Shippers: Rails Cost Jobs

Shippers: Rails Cost Jobs

Copyright 2004, Traffic World, Inc.

Shippers levied a politically charged complaint against railroads last week, claiming that a lack of rail competition is costing them business and contributing to the outsourcing of U.S. jobs overseas.

"For the first time (in 2002 and 2003), the United States spent more money importing chemicals than what they earned by exporting them," said Charles E. Platz, president of Basell North America, a plastics manufacturer located in Elkton, Md. "Soon, we will be exporting U.S. jobs as well."

The railroads denied that jobs entered into the debate. "We feel the effects when chemical plants move overseas as much as anybody," said Association of American Railroads president Edward Hamberger. "(Our members) don''t have rail lines in Malaysia or Singapore, so when these plants move, we lose jobs too. What''s causing manufacturing to leave the U.S. is largely due to the high cost of energy. Rail transportation costs are far down the list" as factors driving job losses in U.S. manufacturing, he said.

Both officials testified at hearings held by the rail subcommittee of House Transportation & Infrastructure Committee. The railroads defended their use of differential pricing to set rates, while shippers said limited competition and a lack of regulatory oversight continues to keep the balance of power on the side of the carriers.

The new rallying cry for shippers - the loss of jobs overseas - was sounded by Platz who presented testimony on behalf of Consumers United for Rail Equity and the American Chemistry Council. He said companies captive to a single railroad are being forced to evaluate whether they can remain viable as global competition intensifies.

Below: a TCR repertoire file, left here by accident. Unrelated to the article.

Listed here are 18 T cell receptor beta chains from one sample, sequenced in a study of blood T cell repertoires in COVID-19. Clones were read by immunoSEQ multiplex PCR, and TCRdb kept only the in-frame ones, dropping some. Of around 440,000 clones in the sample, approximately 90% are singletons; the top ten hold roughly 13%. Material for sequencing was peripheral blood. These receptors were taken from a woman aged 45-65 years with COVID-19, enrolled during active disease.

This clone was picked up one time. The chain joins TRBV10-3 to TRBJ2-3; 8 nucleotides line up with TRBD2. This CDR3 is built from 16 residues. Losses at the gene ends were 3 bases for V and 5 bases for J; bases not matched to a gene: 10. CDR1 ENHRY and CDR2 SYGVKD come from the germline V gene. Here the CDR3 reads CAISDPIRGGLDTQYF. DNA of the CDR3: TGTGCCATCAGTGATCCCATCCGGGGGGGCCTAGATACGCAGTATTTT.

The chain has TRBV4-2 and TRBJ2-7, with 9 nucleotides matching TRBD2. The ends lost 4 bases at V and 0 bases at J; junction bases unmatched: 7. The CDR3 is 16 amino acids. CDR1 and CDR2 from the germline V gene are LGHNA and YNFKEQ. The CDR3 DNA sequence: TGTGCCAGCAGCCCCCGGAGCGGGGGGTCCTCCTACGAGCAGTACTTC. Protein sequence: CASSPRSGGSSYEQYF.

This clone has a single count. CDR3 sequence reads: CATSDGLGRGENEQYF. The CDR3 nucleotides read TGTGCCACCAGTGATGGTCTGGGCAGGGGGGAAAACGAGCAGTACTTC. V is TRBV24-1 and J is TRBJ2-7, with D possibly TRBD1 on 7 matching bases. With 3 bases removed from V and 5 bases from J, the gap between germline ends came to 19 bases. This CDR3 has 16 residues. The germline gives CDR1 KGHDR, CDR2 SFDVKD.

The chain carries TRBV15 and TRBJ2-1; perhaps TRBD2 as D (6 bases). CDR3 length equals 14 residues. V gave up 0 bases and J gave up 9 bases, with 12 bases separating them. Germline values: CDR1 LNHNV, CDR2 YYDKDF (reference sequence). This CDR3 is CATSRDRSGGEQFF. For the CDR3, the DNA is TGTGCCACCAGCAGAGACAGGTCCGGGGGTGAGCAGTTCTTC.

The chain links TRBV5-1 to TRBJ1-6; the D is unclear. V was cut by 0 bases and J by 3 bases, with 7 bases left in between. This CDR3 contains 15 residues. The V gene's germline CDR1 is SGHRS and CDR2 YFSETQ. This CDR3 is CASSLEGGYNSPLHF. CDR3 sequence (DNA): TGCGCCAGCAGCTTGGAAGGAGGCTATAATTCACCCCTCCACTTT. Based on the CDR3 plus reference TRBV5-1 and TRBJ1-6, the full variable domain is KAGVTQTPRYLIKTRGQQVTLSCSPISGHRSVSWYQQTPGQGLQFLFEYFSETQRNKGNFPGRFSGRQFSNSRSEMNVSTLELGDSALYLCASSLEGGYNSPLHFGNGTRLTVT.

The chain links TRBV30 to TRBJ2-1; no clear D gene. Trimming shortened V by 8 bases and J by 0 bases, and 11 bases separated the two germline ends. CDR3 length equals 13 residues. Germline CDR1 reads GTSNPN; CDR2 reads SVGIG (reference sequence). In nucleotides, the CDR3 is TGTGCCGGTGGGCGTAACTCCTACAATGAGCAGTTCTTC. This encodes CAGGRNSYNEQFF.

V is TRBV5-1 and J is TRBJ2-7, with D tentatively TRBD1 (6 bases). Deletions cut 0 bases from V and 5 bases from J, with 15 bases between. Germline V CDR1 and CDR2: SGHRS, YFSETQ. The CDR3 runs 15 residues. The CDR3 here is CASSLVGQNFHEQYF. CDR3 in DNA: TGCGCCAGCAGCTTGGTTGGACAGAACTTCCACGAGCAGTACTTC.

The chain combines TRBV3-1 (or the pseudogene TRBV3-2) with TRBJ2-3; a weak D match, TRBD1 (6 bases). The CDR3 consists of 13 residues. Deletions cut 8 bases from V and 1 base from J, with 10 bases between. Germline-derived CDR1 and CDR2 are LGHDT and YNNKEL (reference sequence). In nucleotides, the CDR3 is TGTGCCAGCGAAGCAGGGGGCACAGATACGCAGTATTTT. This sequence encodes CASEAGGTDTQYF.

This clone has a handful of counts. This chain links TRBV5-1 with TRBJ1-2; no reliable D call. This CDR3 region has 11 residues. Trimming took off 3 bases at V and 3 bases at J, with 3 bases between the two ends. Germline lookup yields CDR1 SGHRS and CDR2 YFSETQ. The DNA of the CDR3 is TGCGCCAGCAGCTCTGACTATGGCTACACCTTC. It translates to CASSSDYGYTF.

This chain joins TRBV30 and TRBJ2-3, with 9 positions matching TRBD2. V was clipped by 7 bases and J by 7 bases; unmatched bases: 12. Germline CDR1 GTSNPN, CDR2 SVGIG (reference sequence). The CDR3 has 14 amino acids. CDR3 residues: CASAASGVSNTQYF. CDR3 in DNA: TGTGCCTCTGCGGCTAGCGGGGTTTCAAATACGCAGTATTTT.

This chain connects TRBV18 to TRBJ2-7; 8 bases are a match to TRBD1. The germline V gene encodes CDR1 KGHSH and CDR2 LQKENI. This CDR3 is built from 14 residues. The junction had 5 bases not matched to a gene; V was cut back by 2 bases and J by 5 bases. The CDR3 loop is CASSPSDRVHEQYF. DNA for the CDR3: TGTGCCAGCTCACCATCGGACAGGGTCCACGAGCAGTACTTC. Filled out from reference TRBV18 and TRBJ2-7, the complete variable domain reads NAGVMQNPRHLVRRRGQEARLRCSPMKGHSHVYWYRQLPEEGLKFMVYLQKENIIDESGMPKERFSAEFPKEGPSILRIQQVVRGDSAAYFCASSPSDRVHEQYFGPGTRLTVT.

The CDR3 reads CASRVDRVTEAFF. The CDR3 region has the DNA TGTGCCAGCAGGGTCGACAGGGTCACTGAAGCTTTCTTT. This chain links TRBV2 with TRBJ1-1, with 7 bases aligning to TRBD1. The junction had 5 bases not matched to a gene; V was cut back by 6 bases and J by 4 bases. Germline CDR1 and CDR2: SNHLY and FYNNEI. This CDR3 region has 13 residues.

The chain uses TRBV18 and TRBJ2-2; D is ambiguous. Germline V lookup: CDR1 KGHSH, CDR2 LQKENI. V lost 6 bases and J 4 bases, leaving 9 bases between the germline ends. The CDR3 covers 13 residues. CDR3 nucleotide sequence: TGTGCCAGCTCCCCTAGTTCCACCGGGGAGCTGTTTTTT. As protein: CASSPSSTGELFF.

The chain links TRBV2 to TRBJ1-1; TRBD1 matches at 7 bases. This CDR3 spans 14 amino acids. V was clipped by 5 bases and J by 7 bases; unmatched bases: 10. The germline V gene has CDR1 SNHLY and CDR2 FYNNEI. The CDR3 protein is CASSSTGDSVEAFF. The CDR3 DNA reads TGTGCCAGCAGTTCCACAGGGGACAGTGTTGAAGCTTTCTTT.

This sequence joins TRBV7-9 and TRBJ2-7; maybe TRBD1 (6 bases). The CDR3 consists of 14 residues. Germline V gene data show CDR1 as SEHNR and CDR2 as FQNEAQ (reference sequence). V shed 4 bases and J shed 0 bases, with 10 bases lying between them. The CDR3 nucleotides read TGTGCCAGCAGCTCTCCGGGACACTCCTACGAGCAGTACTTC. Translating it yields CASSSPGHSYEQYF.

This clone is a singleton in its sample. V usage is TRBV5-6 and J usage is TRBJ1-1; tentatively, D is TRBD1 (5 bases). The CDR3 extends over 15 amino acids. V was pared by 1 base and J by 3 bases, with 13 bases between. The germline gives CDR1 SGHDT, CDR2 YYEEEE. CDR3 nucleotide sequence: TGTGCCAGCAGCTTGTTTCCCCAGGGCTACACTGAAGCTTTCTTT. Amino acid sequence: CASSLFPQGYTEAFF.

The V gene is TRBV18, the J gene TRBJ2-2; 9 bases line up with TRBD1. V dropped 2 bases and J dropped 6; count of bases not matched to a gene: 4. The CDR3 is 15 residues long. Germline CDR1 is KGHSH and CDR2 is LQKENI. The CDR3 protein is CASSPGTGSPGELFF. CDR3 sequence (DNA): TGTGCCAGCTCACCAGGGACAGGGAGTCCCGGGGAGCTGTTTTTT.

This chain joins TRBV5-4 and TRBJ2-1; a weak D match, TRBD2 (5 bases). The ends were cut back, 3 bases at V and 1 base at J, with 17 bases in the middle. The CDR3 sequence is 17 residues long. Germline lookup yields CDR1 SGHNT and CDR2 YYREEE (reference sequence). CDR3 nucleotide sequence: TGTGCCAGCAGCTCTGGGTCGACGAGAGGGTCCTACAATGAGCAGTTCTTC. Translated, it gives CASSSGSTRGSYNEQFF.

"Once a company is forced to consider a move, a number of other factors will come into play, causing the company to ask the question: ''where should I invest,''" Platz said. "Given today''s climate, it is virtually certain that they will decide not to invest at a site that lacks rail competition and instead invest in a new site overseas."

Also called into question were railroad claims that legislating rail-to-rail competition would drive rates down so low that the railroads eventually would go bankrupt. "How can the railroads claim they are ''revenue inadequate'' year after year when they continue to pay out dividends?''" asked ranking minority member Rep. James Oberstar, D-Minn.

"What that shows is just how much capital is needed for the industry," Hamberger said, adding that the industry must be able to show it can pay dividends to raise money in debt and equity markets.

However, National Industrial Transportation League president John Ficker noted that Canada allows a limited amount of regulated competition within specific terminal areas for captive shippers, with apparently no harmful effects to either Class 1 railroads operating there. "When you compare the Canadian National Railway''s operating efficiency, the economic fallout that railroads talk about just does not translate in reality," he said.

The shippers'' claims were further bolstered by University of Maryland professor Curtis M. Grimm. "The railroad industry will not lose its ability to invest in infrastructure" through shipper-friendly legislation, he said. Removing contractual barriers between large and small railroads, requiring railroads to quote rates to points of competition, and mandatory interswitching within terminal areas would "only provide partial competition to some of the captive shippers," Grimm said, and would not be invasive enough to cause the railroads harm.

In fact, "like every other industry when faced with competition, railroads will cut costs, increase productivity and improve service quality," he said. Firms and managers who are comfortable with a competitive environment and able to compete effectively will emerge with a more prominent role in the industry."

Surface Transportation Board Chairman Roger Nober defended the board''s stance that streamlining and improving the rate-dispute processes already in place - not substantive changes to the statutory scheme - is the best way to address the concerns raised by captive shippers.

North Dakota grain shippers were hesitant, however, to put faith in the STB''s dedication to their cause. "We were told (by the STB) in December that we would be provided an ombudsman to work out our problems" with Burlington Northern Santa Fe Railway," said Steve Strege, executive vice president of the North Dakota Grain Dealers Association. "But we have none yet."